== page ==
Lack of information on Arctic oil spill

Oil spill at the Trebs field in the Russian Arctic. Photo from Scanex.

Little information from the oil companies and no independent observation of the cleanup efforts are making it difficult to know the extent of damage from the Trebs field oil spill in the Russian Arctic, according to the World Wildlife Fund.


Satellite images provided by Scanex show that the spill covers over 40,000 square metres, but little else is known, says Vadim Krasnopolsky at the WWF’s Barents Sea regional office in Murmansk to the BarentsObserver.  

“The companies do not have to inform people how big the spill is if it doesn’t affect people directly,” Krasnopolsky says.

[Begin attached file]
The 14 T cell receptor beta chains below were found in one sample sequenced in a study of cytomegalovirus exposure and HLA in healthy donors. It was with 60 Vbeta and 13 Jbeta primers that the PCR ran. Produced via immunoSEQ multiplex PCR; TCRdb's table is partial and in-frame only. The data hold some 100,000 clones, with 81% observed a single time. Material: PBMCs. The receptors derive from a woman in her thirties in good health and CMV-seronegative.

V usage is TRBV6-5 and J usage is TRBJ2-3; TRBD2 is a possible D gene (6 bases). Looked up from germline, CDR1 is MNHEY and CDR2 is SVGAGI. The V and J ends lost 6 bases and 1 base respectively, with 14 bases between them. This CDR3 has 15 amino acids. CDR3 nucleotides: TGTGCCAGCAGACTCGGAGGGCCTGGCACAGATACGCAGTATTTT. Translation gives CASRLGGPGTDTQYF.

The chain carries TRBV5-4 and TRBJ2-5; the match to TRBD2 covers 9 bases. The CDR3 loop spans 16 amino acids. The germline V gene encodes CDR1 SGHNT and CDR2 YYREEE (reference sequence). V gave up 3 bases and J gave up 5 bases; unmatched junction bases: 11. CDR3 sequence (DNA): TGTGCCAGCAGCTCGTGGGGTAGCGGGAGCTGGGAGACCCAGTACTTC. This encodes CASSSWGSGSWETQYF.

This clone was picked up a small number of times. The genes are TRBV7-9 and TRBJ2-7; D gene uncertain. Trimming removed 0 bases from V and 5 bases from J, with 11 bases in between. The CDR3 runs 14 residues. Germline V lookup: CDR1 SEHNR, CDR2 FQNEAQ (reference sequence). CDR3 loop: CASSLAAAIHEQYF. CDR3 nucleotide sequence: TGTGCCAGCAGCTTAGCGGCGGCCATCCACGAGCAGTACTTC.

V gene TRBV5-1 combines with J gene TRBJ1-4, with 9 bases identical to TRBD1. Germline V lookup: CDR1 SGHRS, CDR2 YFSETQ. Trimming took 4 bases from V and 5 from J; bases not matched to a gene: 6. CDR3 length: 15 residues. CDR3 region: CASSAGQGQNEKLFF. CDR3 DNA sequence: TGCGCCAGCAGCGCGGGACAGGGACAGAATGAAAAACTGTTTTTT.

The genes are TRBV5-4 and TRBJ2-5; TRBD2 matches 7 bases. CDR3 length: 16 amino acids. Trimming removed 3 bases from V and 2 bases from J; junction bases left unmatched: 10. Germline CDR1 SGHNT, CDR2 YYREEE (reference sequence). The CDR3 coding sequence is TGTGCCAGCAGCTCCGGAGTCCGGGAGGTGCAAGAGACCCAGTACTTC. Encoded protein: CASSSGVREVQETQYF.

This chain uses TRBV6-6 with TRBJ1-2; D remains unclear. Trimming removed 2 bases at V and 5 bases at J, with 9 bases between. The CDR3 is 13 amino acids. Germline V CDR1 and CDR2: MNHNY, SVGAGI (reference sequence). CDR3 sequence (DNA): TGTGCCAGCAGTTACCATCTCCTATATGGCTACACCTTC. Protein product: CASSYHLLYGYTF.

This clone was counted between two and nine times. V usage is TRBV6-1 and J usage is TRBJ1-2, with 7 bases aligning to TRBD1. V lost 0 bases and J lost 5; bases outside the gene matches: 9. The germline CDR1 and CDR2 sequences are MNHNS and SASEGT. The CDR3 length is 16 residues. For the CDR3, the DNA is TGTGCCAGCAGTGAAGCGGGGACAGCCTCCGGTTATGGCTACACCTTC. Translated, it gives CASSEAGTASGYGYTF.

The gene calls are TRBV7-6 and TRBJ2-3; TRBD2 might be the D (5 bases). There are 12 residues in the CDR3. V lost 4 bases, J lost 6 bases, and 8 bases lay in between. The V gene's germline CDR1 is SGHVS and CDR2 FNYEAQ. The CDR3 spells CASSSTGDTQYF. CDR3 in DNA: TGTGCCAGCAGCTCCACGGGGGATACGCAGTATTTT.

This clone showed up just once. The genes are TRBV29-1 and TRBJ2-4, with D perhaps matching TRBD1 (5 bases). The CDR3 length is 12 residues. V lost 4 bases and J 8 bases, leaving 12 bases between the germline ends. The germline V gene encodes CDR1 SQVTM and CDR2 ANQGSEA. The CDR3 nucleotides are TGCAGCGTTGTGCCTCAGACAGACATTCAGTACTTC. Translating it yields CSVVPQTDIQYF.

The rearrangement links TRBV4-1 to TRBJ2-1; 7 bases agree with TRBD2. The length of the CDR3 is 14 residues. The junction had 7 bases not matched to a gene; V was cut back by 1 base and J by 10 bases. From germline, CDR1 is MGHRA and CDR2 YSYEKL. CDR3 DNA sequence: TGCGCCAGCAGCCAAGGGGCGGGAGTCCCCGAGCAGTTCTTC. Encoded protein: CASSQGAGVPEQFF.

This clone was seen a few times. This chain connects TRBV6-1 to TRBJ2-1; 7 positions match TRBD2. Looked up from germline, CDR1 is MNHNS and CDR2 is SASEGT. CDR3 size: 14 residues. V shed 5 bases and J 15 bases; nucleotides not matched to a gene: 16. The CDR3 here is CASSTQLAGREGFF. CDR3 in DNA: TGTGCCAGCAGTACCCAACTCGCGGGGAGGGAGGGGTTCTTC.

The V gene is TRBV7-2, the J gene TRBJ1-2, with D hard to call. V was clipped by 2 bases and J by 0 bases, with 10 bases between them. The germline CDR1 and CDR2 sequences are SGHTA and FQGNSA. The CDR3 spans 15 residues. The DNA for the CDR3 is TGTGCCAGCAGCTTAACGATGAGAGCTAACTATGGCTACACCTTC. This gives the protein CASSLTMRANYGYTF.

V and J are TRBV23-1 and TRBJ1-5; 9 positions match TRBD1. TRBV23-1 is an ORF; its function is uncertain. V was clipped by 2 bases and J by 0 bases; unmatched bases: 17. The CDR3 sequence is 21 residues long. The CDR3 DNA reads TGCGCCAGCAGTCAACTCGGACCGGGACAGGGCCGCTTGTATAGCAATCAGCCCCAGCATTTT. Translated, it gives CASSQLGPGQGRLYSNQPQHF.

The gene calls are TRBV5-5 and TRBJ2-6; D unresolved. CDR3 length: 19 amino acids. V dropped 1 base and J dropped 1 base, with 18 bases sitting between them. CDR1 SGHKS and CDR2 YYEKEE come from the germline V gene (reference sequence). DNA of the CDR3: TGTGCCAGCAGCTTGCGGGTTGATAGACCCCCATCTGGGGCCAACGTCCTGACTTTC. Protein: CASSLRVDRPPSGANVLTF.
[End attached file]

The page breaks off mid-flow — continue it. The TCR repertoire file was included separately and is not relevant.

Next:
Because of a lack of communication from the oil companies, it is not possible to know how long the cleanup will take or the extent of the pollution.

Much of the oil has been absorbed by snow, and that has helped to minimize the ecological damage. However, the snow needs to be removed from the area before it melts with the spring thaw, which usually begins around the end of May. Krasnopolsky says the snow removal is “quite difficult work” and most of it needs to be done by hand.

Once the snow is removed, the oil in it can be burned as fuel in heating plants, or purified and sold later.

The Russian oil companies, Lukoil and Bashneft, have put out boons to encircle the spill and are making efforts to clean the site, Krasnopolsky explains. But the problem is that there is no possible way to check the quality of the cleanup job, because independent observers have not been allowed to check the rural site so far.

The WWF did propose that an independent observer go to the site to have a look once the cleanup is complete.

“Accidents will happen. No technology is 100 per cent safe,” Krasnopolsky says. “But we always have to be sure the companies have the necessary capacity to deal with the spills.”